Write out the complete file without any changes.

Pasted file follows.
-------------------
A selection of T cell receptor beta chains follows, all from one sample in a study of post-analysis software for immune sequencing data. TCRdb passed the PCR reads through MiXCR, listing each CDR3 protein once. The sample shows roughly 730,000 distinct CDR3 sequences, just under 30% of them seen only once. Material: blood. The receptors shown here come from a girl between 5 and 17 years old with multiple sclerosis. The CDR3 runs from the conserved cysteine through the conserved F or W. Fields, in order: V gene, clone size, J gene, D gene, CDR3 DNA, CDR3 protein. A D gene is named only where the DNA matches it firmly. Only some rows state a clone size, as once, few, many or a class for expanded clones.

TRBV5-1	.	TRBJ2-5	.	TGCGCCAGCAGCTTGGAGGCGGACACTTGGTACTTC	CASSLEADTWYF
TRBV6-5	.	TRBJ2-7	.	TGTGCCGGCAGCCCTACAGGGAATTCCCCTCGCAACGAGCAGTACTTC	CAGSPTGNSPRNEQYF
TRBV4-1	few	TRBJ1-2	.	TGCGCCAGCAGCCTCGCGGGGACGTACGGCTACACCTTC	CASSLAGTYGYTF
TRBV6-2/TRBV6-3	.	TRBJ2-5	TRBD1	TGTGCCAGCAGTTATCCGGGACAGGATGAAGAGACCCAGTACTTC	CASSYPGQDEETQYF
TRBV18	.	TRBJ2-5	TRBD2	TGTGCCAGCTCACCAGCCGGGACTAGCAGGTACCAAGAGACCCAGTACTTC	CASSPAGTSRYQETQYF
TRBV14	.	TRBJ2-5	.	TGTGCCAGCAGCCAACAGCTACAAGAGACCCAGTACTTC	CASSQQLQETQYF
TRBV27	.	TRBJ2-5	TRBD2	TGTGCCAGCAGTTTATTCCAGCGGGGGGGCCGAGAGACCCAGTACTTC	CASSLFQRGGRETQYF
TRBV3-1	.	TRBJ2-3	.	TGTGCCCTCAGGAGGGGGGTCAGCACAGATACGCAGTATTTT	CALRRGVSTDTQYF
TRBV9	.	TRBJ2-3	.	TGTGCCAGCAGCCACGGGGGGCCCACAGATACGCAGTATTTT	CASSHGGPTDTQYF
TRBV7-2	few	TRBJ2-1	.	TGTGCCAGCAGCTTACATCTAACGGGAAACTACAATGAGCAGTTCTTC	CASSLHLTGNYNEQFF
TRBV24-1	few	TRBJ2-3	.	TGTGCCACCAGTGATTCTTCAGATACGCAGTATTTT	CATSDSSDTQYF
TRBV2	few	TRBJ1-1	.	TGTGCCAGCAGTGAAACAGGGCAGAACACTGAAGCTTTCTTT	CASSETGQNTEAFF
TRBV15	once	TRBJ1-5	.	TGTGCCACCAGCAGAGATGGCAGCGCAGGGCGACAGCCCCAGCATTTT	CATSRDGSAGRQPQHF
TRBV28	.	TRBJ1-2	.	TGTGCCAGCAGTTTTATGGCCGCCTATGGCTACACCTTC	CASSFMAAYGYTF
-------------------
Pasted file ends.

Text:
A selection of T cell receptor beta chains follows, all from one sample in a study of post-analysis software for immune sequencing data. TCRdb passed the PCR reads through MiXCR, listing each CDR3 protein once. The sample shows roughly 730,000 distinct CDR3 sequences, just under 30% of them seen only once. Material: blood. The receptors shown here come from a girl between 5 and 17 years old with multiple sclerosis. The CDR3 runs from the conserved cysteine through the conserved F or W. Fields, in order: V gene, clone size, J gene, D gene, CDR3 DNA, CDR3 protein. A D gene is named only where the DNA matches it firmly. Only some rows state a clone size, as once, few, many or a class for expanded clones.

TRBV5-1	.	TRBJ2-5	.	TGCGCCAGCAGCTTGGAGGCGGACACTTGGTACTTC	CASSLEADTWYF
TRBV6-5	.	TRBJ2-7	.	TGTGCCGGCAGCCCTACAGGGAATTCCCCTCGCAACGAGCAGTACTTC	CAGSPTGNSPRNEQYF
TRBV4-1	few	TRBJ1-2	.	TGCGCCAGCAGCCTCGCGGGGACGTACGGCTACACCTTC	CASSLAGTYGYTF
TRBV6-2/TRBV6-3	.	TRBJ2-5	TRBD1	TGTGCCAGCAGTTATCCGGGACAGGATGAAGAGACCCAGTACTTC	CASSYPGQDEETQYF
TRBV18	.	TRBJ2-5	TRBD2	TGTGCCAGCTCACCAGCCGGGACTAGCAGGTACCAAGAGACCCAGTACTTC	CASSPAGTSRYQETQYF
TRBV14	.	TRBJ2-5	.	TGTGCCAGCAGCCAACAGCTACAAGAGACCCAGTACTTC	CASSQQLQETQYF
TRBV27	.	TRBJ2-5	TRBD2	TGTGCCAGCAGTTTATTCCAGCGGGGGGGCCGAGAGACCCAGTACTTC	CASSLFQRGGRETQYF
TRBV3-1	.	TRBJ2-3	.	TGTGCCCTCAGGAGGGGGGTCAGCACAGATACGCAGTATTTT	CALRRGVSTDTQYF
TRBV9	.	TRBJ2-3	.	TGTGCCAGCAGCCACGGGGGGCCCACAGATACGCAGTATTTT	CASSHGGPTDTQYF
TRBV7-2	few	TRBJ2-1	.	TGTGCCAGCAGCTTACATCTAACGGGAAACTACAATGAGCAGTTCTTC	CASSLHLTGNYNEQFF
TRBV24-1	few	TRBJ2-3	.	TGTGCCACCAGTGATTCTTCAGATACGCAGTATTTT	CATSDSSDTQYF
TRBV2	few	TRBJ1-1	.	TGTGCCAGCAGTGAAACAGGGCAGAACACTGAAGCTTTCTTT	CASSETGQNTEAFF
TRBV15	once	TRBJ1-5	.	TGTGCCACCAGCAGAGATGGCAGCGCAGGGCGACAGCCCCAGCATTTT	CATSRDGSAGRQPQHF
TRBV28	.	TRBJ1-2	.	TGTGCCAGCAGTTTTATGGCCGCCTATGGCTACACCTTC	CASSFMAAYGYTF